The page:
Arsenal fan groups protesting against the reign of Arsene Wenger made an eye-catching show of dissent ahead of the north London derby.
The Gunners travel to face local rivals Tottenham at White Hart Lane on Sunday and late on Friday night, huge "Wenger Out" slogans were beamed onto the club's Emirates Stadium.
Similar images were also projected onto the facade of Arsenal's former home Highbury and Marble Arch in central London.
Wenger has refused to disclose whether he will extend his Arsenal reign into a 22nd season after his contract expires at the end of the campaign. A poor run of form after the turn of the year brought protests against the veteran Frenchman to their most vocal and visible level - tensions having simmered for a few years.
Arsenal head into the derby on the back of three consecutive wins, including an extra-time triumph over Manchester City at Wembley last weekend to book a place in the FA Cup final, but this upturn appears to have done little to win over a committed group of naysayers, the outspoken online channel Arsenal Fan TV posting images of the protests on Twitter.
Arsenal fans beamed 'Wenger Out' on Highbury tonight. pic.twitter.com/e7Erd2x3pr-- ArsenalFanTV (@ArsenalFanTV) April 28, 2017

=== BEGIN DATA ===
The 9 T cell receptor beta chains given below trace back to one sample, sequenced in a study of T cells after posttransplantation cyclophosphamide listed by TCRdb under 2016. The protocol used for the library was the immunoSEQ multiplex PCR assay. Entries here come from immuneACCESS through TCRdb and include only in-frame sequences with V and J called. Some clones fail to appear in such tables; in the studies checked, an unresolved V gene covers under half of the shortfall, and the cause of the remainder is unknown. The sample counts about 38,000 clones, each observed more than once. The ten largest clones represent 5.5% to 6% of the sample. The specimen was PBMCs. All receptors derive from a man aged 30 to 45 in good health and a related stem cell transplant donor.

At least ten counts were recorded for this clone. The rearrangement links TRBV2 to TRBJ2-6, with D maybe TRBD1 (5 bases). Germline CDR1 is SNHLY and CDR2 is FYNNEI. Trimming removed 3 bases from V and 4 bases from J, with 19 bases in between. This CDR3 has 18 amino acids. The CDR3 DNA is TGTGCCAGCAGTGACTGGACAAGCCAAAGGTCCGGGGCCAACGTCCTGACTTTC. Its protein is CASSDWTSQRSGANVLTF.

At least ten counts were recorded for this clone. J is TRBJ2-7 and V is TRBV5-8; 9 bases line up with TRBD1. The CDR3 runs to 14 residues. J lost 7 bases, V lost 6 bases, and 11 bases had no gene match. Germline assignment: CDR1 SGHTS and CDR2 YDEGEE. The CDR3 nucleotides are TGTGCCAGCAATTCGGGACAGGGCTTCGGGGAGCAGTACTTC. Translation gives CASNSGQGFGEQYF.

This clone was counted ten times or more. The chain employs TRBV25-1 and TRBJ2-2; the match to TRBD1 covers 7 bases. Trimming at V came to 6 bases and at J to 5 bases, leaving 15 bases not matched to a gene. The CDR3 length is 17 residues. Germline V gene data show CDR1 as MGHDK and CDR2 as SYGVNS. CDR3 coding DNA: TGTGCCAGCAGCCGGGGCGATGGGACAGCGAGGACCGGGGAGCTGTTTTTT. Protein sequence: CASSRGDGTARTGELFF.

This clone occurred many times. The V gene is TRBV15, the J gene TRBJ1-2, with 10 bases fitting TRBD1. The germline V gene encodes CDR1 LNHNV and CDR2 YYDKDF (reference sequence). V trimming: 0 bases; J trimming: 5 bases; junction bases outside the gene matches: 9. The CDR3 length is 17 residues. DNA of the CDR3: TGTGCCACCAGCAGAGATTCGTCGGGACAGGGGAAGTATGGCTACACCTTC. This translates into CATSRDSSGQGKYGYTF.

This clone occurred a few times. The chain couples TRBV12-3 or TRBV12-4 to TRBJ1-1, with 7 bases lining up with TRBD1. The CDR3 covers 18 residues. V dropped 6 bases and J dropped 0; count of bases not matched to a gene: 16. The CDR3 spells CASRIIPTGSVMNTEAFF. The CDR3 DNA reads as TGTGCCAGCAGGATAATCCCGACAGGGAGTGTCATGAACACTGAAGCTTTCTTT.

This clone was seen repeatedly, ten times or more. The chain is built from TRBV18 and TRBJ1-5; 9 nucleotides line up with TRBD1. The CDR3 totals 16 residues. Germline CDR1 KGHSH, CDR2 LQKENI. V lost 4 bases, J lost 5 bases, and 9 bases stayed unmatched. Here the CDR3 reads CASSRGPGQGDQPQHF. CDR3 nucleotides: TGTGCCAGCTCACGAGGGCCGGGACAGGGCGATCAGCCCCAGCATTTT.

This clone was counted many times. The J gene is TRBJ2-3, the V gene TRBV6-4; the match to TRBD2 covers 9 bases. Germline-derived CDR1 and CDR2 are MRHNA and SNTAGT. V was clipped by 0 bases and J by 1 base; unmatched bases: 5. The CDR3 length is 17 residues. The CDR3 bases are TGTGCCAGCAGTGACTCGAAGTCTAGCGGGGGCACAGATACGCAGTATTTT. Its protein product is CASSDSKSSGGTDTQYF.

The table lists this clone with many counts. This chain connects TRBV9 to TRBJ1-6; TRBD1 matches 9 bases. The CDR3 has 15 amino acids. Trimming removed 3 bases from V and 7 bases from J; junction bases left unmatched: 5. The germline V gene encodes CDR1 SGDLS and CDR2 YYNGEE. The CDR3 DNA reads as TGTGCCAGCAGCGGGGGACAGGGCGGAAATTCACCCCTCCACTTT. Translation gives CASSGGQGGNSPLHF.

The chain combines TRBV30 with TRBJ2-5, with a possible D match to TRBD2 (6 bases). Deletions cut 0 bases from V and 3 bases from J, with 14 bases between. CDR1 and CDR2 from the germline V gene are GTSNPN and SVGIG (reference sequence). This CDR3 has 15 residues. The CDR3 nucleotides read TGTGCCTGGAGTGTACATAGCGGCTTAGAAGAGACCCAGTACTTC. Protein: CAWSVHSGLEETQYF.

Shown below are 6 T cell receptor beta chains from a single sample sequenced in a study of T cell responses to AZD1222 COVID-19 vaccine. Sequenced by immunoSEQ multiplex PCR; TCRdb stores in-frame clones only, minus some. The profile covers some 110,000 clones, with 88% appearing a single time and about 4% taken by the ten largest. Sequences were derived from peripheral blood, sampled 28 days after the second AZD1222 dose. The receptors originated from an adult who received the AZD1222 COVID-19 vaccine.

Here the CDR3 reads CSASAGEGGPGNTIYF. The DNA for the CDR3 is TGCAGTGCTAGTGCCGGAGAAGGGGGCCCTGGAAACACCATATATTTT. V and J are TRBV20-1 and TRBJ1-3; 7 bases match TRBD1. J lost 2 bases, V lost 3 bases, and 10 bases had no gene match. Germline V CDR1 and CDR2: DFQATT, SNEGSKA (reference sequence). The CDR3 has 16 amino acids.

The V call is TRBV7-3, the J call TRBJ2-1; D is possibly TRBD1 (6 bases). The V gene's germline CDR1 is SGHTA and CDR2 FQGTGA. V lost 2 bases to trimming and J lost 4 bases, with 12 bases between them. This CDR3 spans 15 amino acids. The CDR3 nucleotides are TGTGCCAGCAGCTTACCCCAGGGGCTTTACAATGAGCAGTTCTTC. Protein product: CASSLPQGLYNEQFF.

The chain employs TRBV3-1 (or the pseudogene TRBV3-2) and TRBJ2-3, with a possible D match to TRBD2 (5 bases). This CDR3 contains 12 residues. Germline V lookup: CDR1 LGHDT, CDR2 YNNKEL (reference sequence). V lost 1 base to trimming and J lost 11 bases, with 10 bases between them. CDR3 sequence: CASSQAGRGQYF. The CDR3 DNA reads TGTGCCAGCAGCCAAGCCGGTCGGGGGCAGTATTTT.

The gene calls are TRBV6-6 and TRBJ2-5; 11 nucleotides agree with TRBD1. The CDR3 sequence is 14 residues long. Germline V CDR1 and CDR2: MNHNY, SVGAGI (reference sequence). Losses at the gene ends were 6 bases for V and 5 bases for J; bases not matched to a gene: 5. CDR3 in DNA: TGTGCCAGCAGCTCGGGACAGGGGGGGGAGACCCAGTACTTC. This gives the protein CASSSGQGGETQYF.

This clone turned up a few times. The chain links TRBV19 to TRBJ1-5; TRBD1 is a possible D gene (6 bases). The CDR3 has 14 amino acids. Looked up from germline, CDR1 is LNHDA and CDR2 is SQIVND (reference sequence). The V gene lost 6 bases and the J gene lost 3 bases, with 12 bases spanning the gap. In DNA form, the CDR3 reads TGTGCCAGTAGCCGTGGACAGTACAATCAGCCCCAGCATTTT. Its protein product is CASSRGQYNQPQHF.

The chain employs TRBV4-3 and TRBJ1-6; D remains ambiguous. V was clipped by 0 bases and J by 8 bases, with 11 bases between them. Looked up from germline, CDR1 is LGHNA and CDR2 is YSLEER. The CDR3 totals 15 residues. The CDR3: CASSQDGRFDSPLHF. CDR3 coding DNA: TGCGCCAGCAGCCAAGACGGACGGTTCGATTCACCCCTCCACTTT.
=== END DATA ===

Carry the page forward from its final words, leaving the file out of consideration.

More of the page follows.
Following a chastening 3-0 loss at Crystal Palace, Wenger made an unexpected switch to a 3-4-3 formation - an alteration he pondered earlier in the season and one he settled upon to give his ailing team greater defensive stability.
"In fairness I wanted to do it a month-and-a-half ago, but I thought no, maybe we shouldn't destroy the way we have played before, because we were 20 games unbeaten," he told Sky Sports.
"When the confidence becomes fragile, sometimes just to focus on something different is important.
"At the moment it looks like it gets the best out of every player. It's not a new system because I played it 20, 30 years ago.
"But it's a system that sometimes brings some reassurance when the defensive confidence is not at the best."
Sunday's game will be the last between Tottenham and Arsenal at the current White Hart Lane after Spurs confirmed they will play their home matches at Wembley next season while a new 61,000-seater stadium is completed in time for 2018-19.
It will mean one more time on the wrong end of local hostilities at the venue for Wenger, who concedes Tottenham's compact home can whip up a fervent din on derby day.
"I personally won't miss it but what I like is the atmosphere," he told newspaper reporters. "What makes English football special is the fact that the fans live the game.
"For me, there's two kinds of supporters, the supporters you get in some foreign countries who sing the same song during the whole game, or some different songs but not linked with the game. In England, the fans live the game every ball.
"When there's a corner the sound goes up. When there's a foul the sound goes up and that makes English football special and completely apart from everywhere else."